We Must Be Alive: Among the Wild Mulattos & Other Tales by Tom Williams

In his 1991 hit song, Black or White, Michael Jackson meditates on racial equality, singing, “I’m not going to spend/My life being a color.” However, Jackson’s well-documented, complicated relationship with his African American appearance speaks to the contrary. In a way, Jackson’s transformation from his natural skin tone to an eerie, bleached white speaks not just of his profound personal battle with identity, but a broader problem in America as a whole. The simple fact is, that as a result of systematic white supremacy, many African Americans do spend their lives “being a color.” This troubling issue forms the central motif of Kentucky-born writer and academic Tom Williams’ short story collection, Among the Wild Mulattos & Other Tales.

The burdens of oppression, violence, and inequality shouldered by black Americans weigh heavy. But how are bi or multiracial people affected — the shades of grey, if you will, in the simplified divisions of ‘black’ and ‘white’ — and how are they recognized and represented in cultural phenomena like literature? Here, Williams attempts to address these matters in their multifarious forms.

Almost 7% of American adults — around 9 million as of the 2013 Census — are genetically comprised of more than one race. In June, the Pew Research Center published Multiracial in America: Proud, Diverse and Growing in Numbers. Of the 1,555 participants of Pew’s survey, only 60% claimed to feel proud of their multiracial heritage, and 55% reported experiencing racist slurs, jokes, and threats due to their mixed parentage.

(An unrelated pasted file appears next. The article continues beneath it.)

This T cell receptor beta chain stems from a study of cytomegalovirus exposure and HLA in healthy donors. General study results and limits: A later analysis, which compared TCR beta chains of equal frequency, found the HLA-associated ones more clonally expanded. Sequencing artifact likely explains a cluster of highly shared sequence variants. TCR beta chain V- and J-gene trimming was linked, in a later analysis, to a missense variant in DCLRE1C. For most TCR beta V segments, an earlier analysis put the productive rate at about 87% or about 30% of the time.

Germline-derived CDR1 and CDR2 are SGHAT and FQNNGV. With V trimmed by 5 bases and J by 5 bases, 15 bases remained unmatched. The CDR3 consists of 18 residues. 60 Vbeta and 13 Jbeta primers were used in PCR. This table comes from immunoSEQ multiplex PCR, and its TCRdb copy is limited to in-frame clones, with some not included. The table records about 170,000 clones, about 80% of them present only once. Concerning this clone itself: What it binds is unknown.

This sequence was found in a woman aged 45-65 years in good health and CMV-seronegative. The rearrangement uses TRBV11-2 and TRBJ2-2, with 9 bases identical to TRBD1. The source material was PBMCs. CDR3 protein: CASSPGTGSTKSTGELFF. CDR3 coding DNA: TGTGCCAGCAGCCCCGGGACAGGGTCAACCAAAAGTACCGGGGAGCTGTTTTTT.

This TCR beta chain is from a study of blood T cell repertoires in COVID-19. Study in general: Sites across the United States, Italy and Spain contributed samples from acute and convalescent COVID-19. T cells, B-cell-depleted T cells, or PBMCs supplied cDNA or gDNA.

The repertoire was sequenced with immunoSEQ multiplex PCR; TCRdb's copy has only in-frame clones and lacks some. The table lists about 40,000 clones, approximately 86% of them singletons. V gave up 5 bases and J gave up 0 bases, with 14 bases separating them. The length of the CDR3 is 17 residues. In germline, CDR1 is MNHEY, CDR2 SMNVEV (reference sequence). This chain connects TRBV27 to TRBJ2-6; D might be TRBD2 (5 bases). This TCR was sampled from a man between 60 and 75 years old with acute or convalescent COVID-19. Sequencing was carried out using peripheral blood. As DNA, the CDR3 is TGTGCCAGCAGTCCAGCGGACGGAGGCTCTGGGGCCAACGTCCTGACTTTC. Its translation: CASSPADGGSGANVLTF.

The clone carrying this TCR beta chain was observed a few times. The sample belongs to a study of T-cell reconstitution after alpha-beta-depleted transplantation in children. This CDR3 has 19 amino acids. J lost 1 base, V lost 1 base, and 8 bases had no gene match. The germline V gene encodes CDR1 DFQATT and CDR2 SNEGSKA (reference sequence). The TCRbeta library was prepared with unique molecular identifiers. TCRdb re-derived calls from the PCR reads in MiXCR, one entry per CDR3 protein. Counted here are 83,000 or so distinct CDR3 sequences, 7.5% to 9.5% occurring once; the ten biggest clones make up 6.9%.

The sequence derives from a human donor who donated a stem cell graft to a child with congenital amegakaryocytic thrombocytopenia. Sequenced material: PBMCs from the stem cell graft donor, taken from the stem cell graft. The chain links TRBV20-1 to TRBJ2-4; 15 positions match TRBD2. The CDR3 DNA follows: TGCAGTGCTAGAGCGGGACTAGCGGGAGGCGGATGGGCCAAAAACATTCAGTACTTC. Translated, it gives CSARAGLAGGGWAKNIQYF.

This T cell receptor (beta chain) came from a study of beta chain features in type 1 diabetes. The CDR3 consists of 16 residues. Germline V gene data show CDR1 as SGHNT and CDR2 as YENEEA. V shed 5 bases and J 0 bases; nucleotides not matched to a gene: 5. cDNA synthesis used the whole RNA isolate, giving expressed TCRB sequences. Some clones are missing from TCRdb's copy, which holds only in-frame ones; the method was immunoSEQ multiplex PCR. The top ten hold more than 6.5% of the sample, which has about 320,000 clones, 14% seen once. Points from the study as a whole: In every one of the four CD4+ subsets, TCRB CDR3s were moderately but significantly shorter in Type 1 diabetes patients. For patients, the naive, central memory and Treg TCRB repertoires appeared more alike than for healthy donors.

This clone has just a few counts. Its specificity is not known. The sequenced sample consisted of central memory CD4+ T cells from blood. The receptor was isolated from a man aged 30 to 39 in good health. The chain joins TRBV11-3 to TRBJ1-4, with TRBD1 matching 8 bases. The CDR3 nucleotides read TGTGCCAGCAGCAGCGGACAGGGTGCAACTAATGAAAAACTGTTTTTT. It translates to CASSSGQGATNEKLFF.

The findings of the PRC study demonstrate the complexity of racial identity, and how the degree to which people struggle depends in no small part on the race to which they most identify. Participants with a biracial black and white background reported receiving a notable quantity of racial profiling and discrimination, aligning with the many prejudices targeted against black Americans. However, despite such a parallel, many multiracial individuals do not report a sense of connection with people of the same racial mix, indicating a lack of strong shared biracial identity.

Author of The Mimic’s Own Voice and Don’t Start Me Talkin’, and currently Chair of English at Kentucky’s Morehead State University, Williams explores in detail the experience of biracial Americans in a contemporary environment that claims, albeit falsely, to be ‘post-racial.’ The eponymous ‘mulatto’ is a term traditionally denoting a person with one black and one white parent, or sometimes referring to someone with mixed black and white ancestry. Not commonly used today, mulatto is regarded as at best archaic and at worst a racial slur, which is reasonable considering the etymology of the word is based in the Latin mūlus, or mule, the infertile offspring of a horse and donkey.

Perhaps unsurprising given his own mixed race heritage, Williams is explicitly concerned with representations of biracial identity, using fiction to consider the ways in which biracial individuals navigate a world that is unsure whether to treat them as black or white. The majority of these stories are located in the Southern and Midwestern states, where racism remains rife, and racial tension is high. One character, in ‘Who Among Us Knows the Route to Heaven?,’ describes his reception as a biracial child in 1970s Ohio as “(o)dder than two-headed calves, stranger than Uri Geller,” and when watching TV at that time, that “(n)ever once did I see a face or family that looked like mine.” It is this alienation that Williams is most curious about, and the steps some biracial people feel forced to take to in order to counteract it.